Good Glass: The science of photography and visual perception | Webinar
There is a saying in photography that a photograph is only as good as the glass on the front of the camera – with many professional photographers investing thousands of dollars in high quality lenses.
But of course, that is only a part of what the process is for making images. To really understand photography, we also must understand how our brain sees the world and how photography uses many of those same tricks.
Join Dr Stuart Marlin from the University of Newcastle for this webinar where the science of the mind and photography come together. Explore how our brain captures scenes in real time, enhances details, adjusts colour and contrast, and even joins together a set of images to build a wide representation of the space around you. Each of these steps will be illustrated with examples from photography.
Dr Stuart Marlin is an award-winning landscape, portrait, architecture, long exposure and travel photographer who is becoming known for his giant sky astrophotography.
With over thirty years studying visual perception and neuroscience, his approach to photography often has an experimental scientific methodology.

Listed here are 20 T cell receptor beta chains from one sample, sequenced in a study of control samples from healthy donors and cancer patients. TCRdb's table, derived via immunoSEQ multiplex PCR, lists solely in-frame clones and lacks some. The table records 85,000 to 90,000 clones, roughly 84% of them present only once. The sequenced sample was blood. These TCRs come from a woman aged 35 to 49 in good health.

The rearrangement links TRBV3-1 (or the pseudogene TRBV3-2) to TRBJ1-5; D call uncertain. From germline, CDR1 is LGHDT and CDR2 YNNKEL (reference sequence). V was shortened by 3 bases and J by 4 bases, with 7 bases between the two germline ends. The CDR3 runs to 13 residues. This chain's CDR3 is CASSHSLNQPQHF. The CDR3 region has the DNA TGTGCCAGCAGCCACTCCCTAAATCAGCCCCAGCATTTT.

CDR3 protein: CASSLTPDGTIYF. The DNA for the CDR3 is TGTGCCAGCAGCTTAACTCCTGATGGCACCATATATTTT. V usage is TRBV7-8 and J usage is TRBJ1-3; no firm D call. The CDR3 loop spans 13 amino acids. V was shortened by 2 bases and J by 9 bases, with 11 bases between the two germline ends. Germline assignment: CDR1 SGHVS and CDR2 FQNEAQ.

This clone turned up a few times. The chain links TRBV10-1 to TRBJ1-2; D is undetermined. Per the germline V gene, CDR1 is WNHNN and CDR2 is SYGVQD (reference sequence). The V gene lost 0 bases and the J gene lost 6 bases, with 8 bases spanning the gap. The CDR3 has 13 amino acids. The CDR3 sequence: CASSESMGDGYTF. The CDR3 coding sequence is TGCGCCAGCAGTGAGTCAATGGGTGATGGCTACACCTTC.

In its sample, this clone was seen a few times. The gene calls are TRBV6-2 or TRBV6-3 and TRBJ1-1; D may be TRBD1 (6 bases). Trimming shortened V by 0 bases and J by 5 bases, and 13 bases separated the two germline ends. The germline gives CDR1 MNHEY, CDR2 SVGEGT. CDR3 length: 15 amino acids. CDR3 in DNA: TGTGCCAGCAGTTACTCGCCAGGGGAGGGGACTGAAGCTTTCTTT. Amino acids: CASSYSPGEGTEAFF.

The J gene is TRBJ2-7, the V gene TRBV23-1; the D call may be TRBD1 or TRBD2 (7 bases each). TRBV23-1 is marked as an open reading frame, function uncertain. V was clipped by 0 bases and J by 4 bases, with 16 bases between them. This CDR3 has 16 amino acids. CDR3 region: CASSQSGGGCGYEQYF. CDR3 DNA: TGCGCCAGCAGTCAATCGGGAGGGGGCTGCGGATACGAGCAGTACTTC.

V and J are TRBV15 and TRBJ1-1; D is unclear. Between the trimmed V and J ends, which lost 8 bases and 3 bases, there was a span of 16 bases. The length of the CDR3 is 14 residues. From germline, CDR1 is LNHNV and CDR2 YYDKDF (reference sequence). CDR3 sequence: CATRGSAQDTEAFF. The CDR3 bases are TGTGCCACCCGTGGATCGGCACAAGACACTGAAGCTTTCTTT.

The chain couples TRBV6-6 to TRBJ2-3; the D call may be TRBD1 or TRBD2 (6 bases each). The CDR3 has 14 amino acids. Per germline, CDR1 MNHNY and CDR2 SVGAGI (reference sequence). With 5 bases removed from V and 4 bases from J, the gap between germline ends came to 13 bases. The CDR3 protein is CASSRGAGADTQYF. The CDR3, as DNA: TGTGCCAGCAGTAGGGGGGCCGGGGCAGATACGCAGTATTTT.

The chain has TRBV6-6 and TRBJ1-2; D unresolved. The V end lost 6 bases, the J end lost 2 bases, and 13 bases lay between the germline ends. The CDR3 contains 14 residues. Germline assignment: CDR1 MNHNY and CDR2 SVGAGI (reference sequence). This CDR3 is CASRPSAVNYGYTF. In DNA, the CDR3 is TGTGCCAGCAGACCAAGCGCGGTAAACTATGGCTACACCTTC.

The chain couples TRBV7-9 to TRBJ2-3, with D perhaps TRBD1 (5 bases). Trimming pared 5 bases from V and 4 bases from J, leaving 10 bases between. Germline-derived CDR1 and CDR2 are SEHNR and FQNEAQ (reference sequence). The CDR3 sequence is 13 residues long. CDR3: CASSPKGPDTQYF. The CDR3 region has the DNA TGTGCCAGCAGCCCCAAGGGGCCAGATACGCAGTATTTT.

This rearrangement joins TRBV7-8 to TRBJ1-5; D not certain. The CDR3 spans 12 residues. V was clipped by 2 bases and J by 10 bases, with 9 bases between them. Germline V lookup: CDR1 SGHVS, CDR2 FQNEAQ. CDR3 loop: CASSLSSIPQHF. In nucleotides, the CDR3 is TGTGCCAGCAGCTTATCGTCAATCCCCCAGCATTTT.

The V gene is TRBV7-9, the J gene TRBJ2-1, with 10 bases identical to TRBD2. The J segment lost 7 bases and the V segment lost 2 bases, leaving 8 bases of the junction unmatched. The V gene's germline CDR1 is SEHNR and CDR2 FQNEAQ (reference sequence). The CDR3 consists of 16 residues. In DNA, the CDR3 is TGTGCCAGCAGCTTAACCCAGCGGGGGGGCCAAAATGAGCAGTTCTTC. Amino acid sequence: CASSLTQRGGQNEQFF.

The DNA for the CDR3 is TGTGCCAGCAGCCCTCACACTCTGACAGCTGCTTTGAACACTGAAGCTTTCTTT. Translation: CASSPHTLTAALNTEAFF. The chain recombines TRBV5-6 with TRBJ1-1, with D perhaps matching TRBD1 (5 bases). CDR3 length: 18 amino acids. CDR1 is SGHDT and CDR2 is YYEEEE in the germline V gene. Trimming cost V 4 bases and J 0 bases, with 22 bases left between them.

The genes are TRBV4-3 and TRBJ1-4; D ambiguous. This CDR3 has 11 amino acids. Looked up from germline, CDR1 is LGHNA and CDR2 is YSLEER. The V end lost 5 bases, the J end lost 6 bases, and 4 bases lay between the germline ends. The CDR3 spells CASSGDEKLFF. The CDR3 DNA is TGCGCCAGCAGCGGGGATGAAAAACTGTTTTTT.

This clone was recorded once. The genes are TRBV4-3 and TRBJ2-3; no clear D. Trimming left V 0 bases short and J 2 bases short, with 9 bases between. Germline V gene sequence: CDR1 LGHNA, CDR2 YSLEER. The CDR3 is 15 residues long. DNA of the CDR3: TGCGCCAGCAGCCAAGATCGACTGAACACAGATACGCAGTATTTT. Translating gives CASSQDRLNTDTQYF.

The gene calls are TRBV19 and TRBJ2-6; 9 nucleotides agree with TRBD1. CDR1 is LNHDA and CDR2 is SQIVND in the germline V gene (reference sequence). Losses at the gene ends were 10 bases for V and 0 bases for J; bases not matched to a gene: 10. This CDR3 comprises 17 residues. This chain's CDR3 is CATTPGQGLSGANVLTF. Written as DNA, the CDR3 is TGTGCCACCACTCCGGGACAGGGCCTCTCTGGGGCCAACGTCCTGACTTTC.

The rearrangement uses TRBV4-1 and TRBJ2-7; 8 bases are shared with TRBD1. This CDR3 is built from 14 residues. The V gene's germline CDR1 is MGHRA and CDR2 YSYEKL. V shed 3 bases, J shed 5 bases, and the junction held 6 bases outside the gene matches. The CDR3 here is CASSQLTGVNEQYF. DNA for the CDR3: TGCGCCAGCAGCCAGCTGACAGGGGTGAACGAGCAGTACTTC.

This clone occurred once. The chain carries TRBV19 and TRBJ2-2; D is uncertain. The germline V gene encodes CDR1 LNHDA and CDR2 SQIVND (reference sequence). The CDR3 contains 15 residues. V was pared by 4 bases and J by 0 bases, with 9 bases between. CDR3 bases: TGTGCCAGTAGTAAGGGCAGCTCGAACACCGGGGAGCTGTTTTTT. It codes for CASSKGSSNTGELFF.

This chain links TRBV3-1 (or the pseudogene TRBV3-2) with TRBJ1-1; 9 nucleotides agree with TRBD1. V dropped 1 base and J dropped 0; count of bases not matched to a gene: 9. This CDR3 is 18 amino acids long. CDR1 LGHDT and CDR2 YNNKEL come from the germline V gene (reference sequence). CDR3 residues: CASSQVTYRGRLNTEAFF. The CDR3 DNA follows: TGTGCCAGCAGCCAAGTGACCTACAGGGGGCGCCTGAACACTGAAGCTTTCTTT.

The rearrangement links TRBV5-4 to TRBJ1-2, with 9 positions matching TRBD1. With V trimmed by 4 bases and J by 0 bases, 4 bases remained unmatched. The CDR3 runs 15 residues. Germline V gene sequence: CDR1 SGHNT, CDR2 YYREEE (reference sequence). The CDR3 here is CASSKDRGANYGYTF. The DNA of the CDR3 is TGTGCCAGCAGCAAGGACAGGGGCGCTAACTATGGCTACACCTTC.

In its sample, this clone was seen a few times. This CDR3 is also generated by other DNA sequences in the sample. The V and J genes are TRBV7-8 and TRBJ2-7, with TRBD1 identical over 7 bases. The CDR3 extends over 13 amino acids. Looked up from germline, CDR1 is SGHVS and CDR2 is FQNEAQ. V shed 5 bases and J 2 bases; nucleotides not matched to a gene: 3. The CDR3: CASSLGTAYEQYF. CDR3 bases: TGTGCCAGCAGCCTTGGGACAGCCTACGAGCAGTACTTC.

He sets a goal for his artistic vision and then through repeated experiments he works out the best methods for achieving those outcomes.
Generously, Stuart is not afraid to share the results and his methods. You can always see a strong influence of his perception background in his work, with the play of light, colour and contrast.
Many of his fine-art architectural images utilise unique, nonaccidental viewpoints.
Stuart carefully positions and angles his camera to achieve a photograph of the landscape that might be viewed by someone who happened to stop at that exact position and look up at just the right angle.
You will also notice a symmetry in many of his images where elements are balanced to achieve a sense of harmony with objects and the landscape.
Stuart’s portrait work shows a love of the control of light that is achieved in studio photography, but he also brings experimental methods to his portraiture.